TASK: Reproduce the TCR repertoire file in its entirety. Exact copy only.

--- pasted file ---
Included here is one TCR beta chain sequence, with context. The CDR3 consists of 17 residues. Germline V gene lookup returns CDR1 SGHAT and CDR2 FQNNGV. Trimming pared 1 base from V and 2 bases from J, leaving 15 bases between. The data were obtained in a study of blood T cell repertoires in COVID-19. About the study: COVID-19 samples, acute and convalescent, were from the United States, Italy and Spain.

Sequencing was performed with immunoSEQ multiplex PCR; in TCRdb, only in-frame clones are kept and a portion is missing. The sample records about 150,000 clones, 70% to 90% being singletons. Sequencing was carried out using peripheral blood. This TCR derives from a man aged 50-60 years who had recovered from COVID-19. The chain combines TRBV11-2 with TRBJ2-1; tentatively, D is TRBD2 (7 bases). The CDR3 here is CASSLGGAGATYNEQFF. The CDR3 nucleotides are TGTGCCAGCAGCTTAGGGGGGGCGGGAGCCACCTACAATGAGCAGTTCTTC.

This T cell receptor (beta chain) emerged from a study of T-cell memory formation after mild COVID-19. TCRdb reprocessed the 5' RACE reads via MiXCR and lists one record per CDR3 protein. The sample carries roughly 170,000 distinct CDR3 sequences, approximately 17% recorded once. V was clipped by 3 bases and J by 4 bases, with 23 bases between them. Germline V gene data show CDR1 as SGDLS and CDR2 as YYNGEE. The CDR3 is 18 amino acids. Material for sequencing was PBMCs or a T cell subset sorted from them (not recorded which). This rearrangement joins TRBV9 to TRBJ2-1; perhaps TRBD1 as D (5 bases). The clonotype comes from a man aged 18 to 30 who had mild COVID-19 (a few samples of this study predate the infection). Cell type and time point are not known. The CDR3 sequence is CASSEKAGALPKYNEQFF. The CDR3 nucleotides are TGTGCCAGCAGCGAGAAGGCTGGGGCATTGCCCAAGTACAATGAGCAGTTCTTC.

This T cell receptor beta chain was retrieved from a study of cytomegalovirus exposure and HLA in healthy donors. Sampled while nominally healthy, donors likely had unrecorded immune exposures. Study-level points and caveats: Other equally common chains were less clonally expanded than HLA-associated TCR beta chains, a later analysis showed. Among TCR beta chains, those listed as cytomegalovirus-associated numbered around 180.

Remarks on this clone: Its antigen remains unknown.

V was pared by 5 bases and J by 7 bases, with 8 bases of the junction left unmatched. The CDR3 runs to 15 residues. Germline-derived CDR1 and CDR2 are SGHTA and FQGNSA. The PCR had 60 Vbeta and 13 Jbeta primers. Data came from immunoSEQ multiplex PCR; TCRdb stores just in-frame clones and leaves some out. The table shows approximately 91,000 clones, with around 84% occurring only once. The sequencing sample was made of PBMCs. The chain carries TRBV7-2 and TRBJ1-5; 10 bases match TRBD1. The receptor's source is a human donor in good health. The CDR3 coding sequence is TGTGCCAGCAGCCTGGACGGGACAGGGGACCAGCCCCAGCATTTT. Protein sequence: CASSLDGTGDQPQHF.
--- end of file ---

Included here is one TCR beta chain sequence, with context. The CDR3 consists of 17 residues. Germline V gene lookup returns CDR1 SGHAT and CDR2 FQNNGV. Trimming pared 1 base from V and 2 bases from J, leaving 15 bases between. The data were obtained in a study of blood T cell repertoires in COVID-19. About the study: COVID-19 samples, acute and convalescent, were from the United States, Italy and Spain.

Sequencing was performed with immunoSEQ multiplex PCR; in TCRdb, only in-frame clones are kept and a portion is missing. The sample records about 150,000 clones, 70% to 90% being singletons. Sequencing was carried out using peripheral blood. This TCR derives from a man aged 50-60 years who had recovered from COVID-19. The chain combines TRBV11-2 with TRBJ2-1; tentatively, D is TRBD2 (7 bases). The CDR3 here is CASSLGGAGATYNEQFF. The CDR3 nucleotides are TGTGCCAGCAGCTTAGGGGGGGCGGGAGCCACCTACAATGAGCAGTTCTTC.

This T cell receptor (beta chain) emerged from a study of T-cell memory formation after mild COVID-19. TCRdb reprocessed the 5' RACE reads via MiXCR and lists one record per CDR3 protein. The sample carries roughly 170,000 distinct CDR3 sequences, approximately 17% recorded once. V was clipped by 3 bases and J by 4 bases, with 23 bases between them. Germline V gene data show CDR1 as SGDLS and CDR2 as YYNGEE. The CDR3 is 18 amino acids. Material for sequencing was PBMCs or a T cell subset sorted from them (not recorded which). This rearrangement joins TRBV9 to TRBJ2-1; perhaps TRBD1 as D (5 bases). The clonotype comes from a man aged 18 to 30 who had mild COVID-19 (a few samples of this study predate the infection). Cell type and time point are not known. The CDR3 sequence is CASSEKAGALPKYNEQFF. The CDR3 nucleotides are TGTGCCAGCAGCGAGAAGGCTGGGGCATTGCCCAAGTACAATGAGCAGTTCTTC.

This T cell receptor beta chain was retrieved from a study of cytomegalovirus exposure and HLA in healthy donors. Sampled while nominally healthy, donors likely had unrecorded immune exposures. Study-level points and caveats: Other equally common chains were less clonally expanded than HLA-associated TCR beta chains, a later analysis showed. Among TCR beta chains, those listed as cytomegalovirus-associated numbered around 180.

Remarks on this clone: Its antigen remains unknown.

V was pared by 5 bases and J by 7 bases, with 8 bases of the junction left unmatched. The CDR3 runs to 15 residues. Germline-derived CDR1 and CDR2 are SGHTA and FQGNSA. The PCR had 60 Vbeta and 13 Jbeta primers. Data came from immunoSEQ multiplex PCR; TCRdb stores just in-frame clones and leaves some out. The table shows approximately 91,000 clones, with around 84% occurring only once. The sequencing sample was made of PBMCs. The chain carries TRBV7-2 and TRBJ1-5; 10 bases match TRBD1. The receptor's source is a human donor in good health. The CDR3 coding sequence is TGTGCCAGCAGCCTGGACGGGACAGGGGACCAGCCCCAGCATTTT. Protein sequence: CASSLDGTGDQPQHF.